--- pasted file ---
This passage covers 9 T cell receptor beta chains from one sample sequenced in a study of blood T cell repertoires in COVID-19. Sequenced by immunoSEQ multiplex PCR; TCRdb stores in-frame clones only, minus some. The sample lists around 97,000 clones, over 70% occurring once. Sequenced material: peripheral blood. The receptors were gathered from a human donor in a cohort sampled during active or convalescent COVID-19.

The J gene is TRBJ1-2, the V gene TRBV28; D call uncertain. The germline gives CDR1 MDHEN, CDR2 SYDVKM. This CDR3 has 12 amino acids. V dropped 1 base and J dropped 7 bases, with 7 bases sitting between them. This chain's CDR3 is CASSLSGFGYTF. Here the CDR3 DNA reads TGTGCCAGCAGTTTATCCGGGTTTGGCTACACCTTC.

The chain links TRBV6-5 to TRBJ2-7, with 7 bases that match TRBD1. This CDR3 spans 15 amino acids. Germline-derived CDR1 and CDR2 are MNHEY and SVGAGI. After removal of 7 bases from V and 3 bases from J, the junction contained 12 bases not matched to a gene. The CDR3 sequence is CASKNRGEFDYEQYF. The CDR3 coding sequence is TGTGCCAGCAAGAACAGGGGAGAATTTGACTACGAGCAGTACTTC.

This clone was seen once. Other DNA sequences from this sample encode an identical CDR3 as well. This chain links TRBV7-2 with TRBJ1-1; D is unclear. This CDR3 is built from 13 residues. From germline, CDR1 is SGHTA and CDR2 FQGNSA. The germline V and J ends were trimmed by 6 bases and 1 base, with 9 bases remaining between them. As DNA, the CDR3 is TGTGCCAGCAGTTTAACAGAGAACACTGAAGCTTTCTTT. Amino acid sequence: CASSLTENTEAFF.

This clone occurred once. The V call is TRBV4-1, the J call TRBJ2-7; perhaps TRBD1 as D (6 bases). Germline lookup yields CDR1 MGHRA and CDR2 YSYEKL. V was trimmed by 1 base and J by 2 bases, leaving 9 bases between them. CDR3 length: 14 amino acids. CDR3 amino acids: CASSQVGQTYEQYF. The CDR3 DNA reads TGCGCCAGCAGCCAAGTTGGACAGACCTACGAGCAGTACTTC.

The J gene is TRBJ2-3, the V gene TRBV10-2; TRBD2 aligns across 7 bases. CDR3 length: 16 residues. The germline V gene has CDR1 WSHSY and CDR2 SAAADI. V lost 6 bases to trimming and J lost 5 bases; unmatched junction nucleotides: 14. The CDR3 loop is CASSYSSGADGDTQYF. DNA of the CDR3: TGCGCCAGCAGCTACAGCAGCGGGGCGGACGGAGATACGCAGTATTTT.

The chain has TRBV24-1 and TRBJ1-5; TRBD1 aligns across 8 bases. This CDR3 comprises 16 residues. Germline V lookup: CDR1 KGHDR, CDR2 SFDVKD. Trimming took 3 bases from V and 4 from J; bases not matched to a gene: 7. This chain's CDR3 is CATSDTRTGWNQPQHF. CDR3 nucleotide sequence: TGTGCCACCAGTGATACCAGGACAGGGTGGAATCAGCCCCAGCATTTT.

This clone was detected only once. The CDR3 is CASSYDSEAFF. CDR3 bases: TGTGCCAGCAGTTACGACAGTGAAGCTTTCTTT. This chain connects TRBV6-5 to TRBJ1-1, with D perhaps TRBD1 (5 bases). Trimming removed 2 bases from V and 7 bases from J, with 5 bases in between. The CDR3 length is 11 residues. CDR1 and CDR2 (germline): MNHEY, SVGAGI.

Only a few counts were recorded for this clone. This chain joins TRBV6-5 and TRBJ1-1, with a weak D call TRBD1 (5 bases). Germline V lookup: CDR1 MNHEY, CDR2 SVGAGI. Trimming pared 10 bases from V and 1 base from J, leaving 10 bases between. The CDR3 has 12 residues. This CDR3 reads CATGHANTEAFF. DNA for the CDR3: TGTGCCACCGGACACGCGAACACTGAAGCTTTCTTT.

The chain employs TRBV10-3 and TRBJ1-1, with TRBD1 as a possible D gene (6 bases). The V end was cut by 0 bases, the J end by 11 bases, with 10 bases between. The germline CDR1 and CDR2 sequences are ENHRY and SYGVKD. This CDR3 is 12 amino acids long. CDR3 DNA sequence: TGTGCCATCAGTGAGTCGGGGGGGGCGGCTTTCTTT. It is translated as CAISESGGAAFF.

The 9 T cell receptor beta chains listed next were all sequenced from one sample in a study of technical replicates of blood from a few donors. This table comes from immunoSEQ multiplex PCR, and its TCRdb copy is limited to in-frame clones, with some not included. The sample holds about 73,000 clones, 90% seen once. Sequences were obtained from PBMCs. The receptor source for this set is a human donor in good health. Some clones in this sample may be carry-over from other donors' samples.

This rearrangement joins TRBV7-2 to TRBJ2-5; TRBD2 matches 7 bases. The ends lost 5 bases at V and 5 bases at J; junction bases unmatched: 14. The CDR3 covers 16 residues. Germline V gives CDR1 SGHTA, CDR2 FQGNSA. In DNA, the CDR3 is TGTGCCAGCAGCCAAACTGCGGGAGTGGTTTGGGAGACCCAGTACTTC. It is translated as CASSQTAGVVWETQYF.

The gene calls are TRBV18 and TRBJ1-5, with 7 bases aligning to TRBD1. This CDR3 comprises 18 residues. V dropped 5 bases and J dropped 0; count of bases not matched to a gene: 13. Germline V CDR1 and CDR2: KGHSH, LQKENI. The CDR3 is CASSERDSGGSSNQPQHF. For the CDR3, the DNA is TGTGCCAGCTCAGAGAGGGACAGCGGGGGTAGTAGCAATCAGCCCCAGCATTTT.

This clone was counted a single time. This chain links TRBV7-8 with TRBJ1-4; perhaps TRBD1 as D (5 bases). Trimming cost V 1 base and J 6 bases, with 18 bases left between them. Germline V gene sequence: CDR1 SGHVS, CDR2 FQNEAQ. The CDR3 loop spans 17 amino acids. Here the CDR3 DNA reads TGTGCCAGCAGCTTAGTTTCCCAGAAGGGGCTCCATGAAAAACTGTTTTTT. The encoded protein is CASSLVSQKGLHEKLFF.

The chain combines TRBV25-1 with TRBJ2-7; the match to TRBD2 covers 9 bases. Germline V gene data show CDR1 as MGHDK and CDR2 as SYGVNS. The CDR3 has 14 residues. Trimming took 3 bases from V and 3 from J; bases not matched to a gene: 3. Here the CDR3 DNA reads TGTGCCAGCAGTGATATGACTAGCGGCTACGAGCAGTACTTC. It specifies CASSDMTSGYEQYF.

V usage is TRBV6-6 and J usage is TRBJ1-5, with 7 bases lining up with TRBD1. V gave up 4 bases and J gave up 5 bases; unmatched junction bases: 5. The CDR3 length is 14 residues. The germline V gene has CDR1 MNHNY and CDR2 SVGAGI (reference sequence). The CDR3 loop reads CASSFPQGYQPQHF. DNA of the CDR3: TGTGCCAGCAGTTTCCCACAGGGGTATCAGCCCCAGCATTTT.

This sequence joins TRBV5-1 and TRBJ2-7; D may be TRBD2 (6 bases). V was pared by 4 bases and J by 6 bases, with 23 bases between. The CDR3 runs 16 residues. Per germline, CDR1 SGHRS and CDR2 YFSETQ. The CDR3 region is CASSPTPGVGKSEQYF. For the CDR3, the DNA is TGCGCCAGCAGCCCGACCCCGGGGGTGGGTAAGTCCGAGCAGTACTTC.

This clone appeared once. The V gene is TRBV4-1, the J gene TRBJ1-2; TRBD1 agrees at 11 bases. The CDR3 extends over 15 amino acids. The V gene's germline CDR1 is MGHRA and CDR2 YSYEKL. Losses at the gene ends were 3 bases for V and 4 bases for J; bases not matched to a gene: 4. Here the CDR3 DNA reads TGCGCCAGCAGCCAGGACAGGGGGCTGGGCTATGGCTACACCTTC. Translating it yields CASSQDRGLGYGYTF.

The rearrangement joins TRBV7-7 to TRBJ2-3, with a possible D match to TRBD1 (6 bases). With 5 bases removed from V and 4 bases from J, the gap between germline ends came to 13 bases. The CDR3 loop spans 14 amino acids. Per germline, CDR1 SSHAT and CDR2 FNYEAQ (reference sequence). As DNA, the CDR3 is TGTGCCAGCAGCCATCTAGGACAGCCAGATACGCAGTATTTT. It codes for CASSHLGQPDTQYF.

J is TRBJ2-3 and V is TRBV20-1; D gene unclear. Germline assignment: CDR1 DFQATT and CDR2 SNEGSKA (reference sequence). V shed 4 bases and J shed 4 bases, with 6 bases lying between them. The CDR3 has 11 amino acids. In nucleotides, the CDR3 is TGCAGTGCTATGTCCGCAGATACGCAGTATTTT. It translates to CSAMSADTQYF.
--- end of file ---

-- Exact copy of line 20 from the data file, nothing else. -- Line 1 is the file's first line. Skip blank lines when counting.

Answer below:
J is TRBJ2-3 and V is TRBV20-1; D gene unclear. Germline assignment: CDR1 DFQATT and CDR2 SNEGSKA (reference sequence). V shed 4 bases and J shed 4 bases, with 6 bases lying between them. The CDR3 has 11 amino acids. In nucleotides, the CDR3 is TGCAGTGCTATGTCCGCAGATACGCAGTATTTT. It translates to CSAMSADTQYF.